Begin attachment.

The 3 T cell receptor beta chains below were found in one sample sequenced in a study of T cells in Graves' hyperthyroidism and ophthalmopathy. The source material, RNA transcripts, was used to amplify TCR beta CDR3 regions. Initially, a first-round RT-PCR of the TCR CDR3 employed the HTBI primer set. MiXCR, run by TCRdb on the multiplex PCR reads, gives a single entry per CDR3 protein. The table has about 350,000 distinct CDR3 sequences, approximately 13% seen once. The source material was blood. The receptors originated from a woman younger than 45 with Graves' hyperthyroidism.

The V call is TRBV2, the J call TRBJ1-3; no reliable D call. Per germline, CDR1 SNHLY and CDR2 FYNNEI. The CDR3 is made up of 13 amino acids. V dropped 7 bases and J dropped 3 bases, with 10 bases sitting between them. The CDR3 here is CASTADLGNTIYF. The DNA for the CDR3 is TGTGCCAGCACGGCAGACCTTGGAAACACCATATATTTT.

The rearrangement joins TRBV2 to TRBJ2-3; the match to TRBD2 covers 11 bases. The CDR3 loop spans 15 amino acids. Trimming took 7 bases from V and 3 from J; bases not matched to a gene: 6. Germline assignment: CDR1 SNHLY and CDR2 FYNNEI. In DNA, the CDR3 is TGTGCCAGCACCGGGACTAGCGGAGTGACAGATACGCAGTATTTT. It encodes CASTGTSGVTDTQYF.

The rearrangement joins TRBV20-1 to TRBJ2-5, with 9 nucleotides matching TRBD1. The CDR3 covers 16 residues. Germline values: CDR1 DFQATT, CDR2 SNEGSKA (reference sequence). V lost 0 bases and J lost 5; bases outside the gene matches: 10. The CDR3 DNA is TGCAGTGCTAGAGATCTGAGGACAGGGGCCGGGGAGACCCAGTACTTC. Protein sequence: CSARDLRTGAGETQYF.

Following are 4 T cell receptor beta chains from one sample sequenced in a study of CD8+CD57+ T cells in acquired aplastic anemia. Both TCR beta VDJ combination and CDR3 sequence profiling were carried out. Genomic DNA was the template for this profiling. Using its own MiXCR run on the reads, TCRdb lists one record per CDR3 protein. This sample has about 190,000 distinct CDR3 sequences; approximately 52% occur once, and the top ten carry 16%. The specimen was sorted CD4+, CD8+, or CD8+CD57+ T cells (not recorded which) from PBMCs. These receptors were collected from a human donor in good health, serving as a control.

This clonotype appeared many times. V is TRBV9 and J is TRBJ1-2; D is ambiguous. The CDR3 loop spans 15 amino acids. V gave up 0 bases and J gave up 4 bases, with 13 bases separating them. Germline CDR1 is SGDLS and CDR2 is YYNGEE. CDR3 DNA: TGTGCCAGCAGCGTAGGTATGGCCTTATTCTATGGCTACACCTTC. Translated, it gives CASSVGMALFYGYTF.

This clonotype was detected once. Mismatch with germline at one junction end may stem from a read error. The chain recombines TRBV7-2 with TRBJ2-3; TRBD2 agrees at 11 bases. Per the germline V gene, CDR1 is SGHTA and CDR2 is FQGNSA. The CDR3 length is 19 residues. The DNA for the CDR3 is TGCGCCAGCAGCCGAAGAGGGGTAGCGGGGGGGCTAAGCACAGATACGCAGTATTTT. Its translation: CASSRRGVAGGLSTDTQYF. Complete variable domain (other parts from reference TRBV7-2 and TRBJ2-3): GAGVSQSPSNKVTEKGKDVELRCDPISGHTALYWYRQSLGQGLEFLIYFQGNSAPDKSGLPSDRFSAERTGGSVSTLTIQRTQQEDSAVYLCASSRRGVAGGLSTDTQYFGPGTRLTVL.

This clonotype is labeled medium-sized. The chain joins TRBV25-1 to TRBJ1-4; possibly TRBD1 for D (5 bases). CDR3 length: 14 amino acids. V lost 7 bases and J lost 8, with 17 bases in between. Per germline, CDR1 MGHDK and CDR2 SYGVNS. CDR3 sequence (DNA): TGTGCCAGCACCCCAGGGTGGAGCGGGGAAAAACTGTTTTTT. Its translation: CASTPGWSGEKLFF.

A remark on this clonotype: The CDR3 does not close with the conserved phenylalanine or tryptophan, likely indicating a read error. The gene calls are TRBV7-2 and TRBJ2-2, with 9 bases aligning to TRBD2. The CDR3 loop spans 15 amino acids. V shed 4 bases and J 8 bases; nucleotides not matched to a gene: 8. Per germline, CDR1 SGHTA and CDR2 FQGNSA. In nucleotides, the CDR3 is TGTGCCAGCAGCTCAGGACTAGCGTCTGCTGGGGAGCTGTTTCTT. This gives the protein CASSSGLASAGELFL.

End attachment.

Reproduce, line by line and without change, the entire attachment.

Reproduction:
The 3 T cell receptor beta chains below were found in one sample sequenced in a study of T cells in Graves' hyperthyroidism and ophthalmopathy. The source material, RNA transcripts, was used to amplify TCR beta CDR3 regions. Initially, a first-round RT-PCR of the TCR CDR3 employed the HTBI primer set. MiXCR, run by TCRdb on the multiplex PCR reads, gives a single entry per CDR3 protein. The table has about 350,000 distinct CDR3 sequences, approximately 13% seen once. The source material was blood. The receptors originated from a woman younger than 45 with Graves' hyperthyroidism.

The V call is TRBV2, the J call TRBJ1-3; no reliable D call. Per germline, CDR1 SNHLY and CDR2 FYNNEI. The CDR3 is made up of 13 amino acids. V dropped 7 bases and J dropped 3 bases, with 10 bases sitting between them. The CDR3 here is CASTADLGNTIYF. The DNA for the CDR3 is TGTGCCAGCACGGCAGACCTTGGAAACACCATATATTTT.

The rearrangement joins TRBV2 to TRBJ2-3; the match to TRBD2 covers 11 bases. The CDR3 loop spans 15 amino acids. Trimming took 7 bases from V and 3 from J; bases not matched to a gene: 6. Germline assignment: CDR1 SNHLY and CDR2 FYNNEI. In DNA, the CDR3 is TGTGCCAGCACCGGGACTAGCGGAGTGACAGATACGCAGTATTTT. It encodes CASTGTSGVTDTQYF.

The rearrangement joins TRBV20-1 to TRBJ2-5, with 9 nucleotides matching TRBD1. The CDR3 covers 16 residues. Germline values: CDR1 DFQATT, CDR2 SNEGSKA (reference sequence). V lost 0 bases and J lost 5; bases outside the gene matches: 10. The CDR3 DNA is TGCAGTGCTAGAGATCTGAGGACAGGGGCCGGGGAGACCCAGTACTTC. Protein sequence: CSARDLRTGAGETQYF.

Following are 4 T cell receptor beta chains from one sample sequenced in a study of CD8+CD57+ T cells in acquired aplastic anemia. Both TCR beta VDJ combination and CDR3 sequence profiling were carried out. Genomic DNA was the template for this profiling. Using its own MiXCR run on the reads, TCRdb lists one record per CDR3 protein. This sample has about 190,000 distinct CDR3 sequences; approximately 52% occur once, and the top ten carry 16%. The specimen was sorted CD4+, CD8+, or CD8+CD57+ T cells (not recorded which) from PBMCs. These receptors were collected from a human donor in good health, serving as a control.

This clonotype appeared many times. V is TRBV9 and J is TRBJ1-2; D is ambiguous. The CDR3 loop spans 15 amino acids. V gave up 0 bases and J gave up 4 bases, with 13 bases separating them. Germline CDR1 is SGDLS and CDR2 is YYNGEE. CDR3 DNA: TGTGCCAGCAGCGTAGGTATGGCCTTATTCTATGGCTACACCTTC. Translated, it gives CASSVGMALFYGYTF.

This clonotype was detected once. Mismatch with germline at one junction end may stem from a read error. The chain recombines TRBV7-2 with TRBJ2-3; TRBD2 agrees at 11 bases. Per the germline V gene, CDR1 is SGHTA and CDR2 is FQGNSA. The CDR3 length is 19 residues. The DNA for the CDR3 is TGCGCCAGCAGCCGAAGAGGGGTAGCGGGGGGGCTAAGCACAGATACGCAGTATTTT. Its translation: CASSRRGVAGGLSTDTQYF. Complete variable domain (other parts from reference TRBV7-2 and TRBJ2-3): GAGVSQSPSNKVTEKGKDVELRCDPISGHTALYWYRQSLGQGLEFLIYFQGNSAPDKSGLPSDRFSAERTGGSVSTLTIQRTQQEDSAVYLCASSRRGVAGGLSTDTQYFGPGTRLTVL.

This clonotype is labeled medium-sized. The chain joins TRBV25-1 to TRBJ1-4; possibly TRBD1 for D (5 bases). CDR3 length: 14 amino acids. V lost 7 bases and J lost 8, with 17 bases in between. Per germline, CDR1 MGHDK and CDR2 SYGVNS. CDR3 sequence (DNA): TGTGCCAGCACCCCAGGGTGGAGCGGGGAAAAACTGTTTTTT. Its translation: CASTPGWSGEKLFF.

A remark on this clonotype: The CDR3 does not close with the conserved phenylalanine or tryptophan, likely indicating a read error. The gene calls are TRBV7-2 and TRBJ2-2, with 9 bases aligning to TRBD2. The CDR3 loop spans 15 amino acids. V shed 4 bases and J 8 bases; nucleotides not matched to a gene: 8. Per germline, CDR1 SGHTA and CDR2 FQGNSA. In nucleotides, the CDR3 is TGTGCCAGCAGCTCAGGACTAGCGTCTGCTGGGGAGCTGTTTCTT. This gives the protein CASSSGLASAGELFL.